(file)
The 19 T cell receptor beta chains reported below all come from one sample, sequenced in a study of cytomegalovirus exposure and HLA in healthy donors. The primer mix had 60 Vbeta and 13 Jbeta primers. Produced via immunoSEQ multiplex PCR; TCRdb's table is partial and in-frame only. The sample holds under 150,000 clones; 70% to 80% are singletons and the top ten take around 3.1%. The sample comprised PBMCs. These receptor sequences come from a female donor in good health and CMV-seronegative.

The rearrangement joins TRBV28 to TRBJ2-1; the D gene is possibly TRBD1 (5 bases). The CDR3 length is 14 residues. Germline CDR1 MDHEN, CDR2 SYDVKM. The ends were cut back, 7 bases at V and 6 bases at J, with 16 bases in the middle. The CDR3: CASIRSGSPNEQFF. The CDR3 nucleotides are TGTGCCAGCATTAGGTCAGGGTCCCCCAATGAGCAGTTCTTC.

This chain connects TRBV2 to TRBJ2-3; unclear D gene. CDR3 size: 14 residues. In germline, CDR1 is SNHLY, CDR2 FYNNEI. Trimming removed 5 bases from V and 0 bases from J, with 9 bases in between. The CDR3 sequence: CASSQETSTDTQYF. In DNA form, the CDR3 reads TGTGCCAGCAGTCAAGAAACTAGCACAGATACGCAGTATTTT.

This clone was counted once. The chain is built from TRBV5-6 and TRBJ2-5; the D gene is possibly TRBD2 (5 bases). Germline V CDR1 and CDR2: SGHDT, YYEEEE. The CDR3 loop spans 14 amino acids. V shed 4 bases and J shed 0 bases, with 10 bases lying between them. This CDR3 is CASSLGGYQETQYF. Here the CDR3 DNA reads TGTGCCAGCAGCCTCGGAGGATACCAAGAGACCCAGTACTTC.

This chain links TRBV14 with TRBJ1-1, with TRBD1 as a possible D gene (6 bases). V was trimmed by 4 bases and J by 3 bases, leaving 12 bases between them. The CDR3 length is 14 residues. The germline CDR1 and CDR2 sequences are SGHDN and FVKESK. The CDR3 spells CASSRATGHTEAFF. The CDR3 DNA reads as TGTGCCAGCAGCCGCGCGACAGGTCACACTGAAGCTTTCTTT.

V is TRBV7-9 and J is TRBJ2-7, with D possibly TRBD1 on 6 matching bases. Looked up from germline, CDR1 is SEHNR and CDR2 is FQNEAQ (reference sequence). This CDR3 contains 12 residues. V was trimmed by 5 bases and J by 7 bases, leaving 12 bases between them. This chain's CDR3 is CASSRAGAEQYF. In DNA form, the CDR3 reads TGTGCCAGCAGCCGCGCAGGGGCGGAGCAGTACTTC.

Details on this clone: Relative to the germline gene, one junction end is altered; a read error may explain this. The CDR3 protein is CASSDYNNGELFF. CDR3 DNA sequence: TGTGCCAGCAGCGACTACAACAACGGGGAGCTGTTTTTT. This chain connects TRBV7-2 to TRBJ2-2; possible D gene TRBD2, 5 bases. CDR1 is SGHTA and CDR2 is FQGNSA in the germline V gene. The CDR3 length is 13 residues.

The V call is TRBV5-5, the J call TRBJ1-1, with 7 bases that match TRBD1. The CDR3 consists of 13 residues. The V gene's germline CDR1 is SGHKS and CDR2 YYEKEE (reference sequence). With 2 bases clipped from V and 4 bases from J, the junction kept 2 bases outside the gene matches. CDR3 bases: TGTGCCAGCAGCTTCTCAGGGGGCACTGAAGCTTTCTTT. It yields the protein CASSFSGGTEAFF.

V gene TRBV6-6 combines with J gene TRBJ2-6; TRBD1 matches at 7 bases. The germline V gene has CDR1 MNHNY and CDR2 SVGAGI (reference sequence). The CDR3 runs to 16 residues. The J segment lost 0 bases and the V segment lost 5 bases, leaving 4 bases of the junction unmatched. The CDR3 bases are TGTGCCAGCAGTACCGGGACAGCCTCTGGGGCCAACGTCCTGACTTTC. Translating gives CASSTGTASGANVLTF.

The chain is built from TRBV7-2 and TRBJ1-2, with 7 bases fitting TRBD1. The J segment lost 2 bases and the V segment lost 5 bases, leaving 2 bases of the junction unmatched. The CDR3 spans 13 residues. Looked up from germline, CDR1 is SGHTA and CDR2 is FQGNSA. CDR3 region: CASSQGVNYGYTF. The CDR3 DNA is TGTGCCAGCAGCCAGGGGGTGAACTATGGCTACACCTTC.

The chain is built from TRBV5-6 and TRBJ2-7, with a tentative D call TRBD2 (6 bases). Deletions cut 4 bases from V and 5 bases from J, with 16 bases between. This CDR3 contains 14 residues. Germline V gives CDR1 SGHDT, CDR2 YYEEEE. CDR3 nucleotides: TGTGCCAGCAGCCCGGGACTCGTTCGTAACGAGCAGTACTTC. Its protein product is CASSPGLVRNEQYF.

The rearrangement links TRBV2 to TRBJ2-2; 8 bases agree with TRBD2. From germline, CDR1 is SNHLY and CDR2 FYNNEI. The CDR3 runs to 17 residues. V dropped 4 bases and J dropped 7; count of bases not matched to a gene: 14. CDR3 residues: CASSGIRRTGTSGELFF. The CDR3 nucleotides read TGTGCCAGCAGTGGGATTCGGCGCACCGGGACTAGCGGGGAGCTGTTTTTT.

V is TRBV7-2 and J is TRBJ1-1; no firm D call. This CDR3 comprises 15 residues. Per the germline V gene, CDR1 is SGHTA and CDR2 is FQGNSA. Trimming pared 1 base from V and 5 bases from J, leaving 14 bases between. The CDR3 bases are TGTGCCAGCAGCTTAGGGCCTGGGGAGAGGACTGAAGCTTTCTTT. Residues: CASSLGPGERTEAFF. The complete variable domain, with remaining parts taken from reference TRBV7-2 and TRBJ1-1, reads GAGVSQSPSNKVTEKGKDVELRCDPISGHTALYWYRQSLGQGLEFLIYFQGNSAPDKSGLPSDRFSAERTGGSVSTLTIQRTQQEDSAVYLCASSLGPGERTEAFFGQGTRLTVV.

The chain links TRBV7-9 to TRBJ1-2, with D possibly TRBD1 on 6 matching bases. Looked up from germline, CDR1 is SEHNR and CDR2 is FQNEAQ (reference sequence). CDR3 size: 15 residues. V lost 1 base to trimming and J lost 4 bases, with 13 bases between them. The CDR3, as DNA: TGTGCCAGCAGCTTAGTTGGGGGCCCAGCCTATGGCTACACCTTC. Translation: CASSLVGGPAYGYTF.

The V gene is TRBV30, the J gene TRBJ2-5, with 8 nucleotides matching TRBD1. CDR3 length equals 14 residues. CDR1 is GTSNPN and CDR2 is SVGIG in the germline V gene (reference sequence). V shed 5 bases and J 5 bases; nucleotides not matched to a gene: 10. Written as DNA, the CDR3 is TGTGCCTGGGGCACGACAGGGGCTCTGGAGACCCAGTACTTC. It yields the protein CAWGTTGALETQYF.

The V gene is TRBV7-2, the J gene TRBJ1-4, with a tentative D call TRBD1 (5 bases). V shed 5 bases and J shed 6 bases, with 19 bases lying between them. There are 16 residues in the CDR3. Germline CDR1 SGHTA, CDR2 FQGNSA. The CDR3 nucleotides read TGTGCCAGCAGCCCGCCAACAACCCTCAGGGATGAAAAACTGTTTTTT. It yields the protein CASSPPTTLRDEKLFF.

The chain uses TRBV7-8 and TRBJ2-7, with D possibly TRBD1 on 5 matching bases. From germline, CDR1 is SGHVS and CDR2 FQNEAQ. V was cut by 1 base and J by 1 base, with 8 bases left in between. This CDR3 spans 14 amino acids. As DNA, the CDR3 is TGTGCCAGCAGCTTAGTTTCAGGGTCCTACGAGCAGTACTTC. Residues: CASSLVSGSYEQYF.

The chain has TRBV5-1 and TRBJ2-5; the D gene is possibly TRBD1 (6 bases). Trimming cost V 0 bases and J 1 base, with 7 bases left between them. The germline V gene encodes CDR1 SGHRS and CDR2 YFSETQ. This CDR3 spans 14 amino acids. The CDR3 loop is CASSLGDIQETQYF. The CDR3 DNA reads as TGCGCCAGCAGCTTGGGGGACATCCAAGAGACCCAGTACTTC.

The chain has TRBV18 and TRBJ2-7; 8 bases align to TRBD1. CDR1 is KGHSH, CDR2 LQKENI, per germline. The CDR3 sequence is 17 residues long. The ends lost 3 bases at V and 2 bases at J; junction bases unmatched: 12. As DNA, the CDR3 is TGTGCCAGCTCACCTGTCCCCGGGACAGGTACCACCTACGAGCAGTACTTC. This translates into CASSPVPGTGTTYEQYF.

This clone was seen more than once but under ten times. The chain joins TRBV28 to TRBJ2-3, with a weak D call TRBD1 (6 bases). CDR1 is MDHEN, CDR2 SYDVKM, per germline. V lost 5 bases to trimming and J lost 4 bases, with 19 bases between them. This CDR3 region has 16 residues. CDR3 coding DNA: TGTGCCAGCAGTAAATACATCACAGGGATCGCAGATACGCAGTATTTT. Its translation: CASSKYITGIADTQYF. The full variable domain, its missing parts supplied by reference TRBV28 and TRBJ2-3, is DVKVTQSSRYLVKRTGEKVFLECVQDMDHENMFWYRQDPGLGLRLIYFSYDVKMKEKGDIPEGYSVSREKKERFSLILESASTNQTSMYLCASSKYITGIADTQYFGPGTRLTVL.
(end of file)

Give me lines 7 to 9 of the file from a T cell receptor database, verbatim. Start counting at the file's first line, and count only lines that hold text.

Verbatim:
Details on this clone: Relative to the germline gene, one junction end is altered; a read error may explain this. The CDR3 protein is CASSDYNNGELFF. CDR3 DNA sequence: TGTGCCAGCAGCGACTACAACAACGGGGAGCTGTTTTTT. This chain connects TRBV7-2 to TRBJ2-2; possible D gene TRBD2, 5 bases. CDR1 is SGHTA and CDR2 is FQGNSA in the germline V gene. The CDR3 length is 13 residues.

The V call is TRBV5-5, the J call TRBJ1-1, with 7 bases that match TRBD1. The CDR3 consists of 13 residues. The V gene's germline CDR1 is SGHKS and CDR2 YYEKEE (reference sequence). With 2 bases clipped from V and 4 bases from J, the junction kept 2 bases outside the gene matches. CDR3 bases: TGTGCCAGCAGCTTCTCAGGGGGCACTGAAGCTTTCTTT. It yields the protein CASSFSGGTEAFF.

V gene TRBV6-6 combines with J gene TRBJ2-6; TRBD1 matches at 7 bases. The germline V gene has CDR1 MNHNY and CDR2 SVGAGI (reference sequence). The CDR3 runs to 16 residues. The J segment lost 0 bases and the V segment lost 5 bases, leaving 4 bases of the junction unmatched. The CDR3 bases are TGTGCCAGCAGTACCGGGACAGCCTCTGGGGCCAACGTCCTGACTTTC. Translating gives CASSTGTASGANVLTF.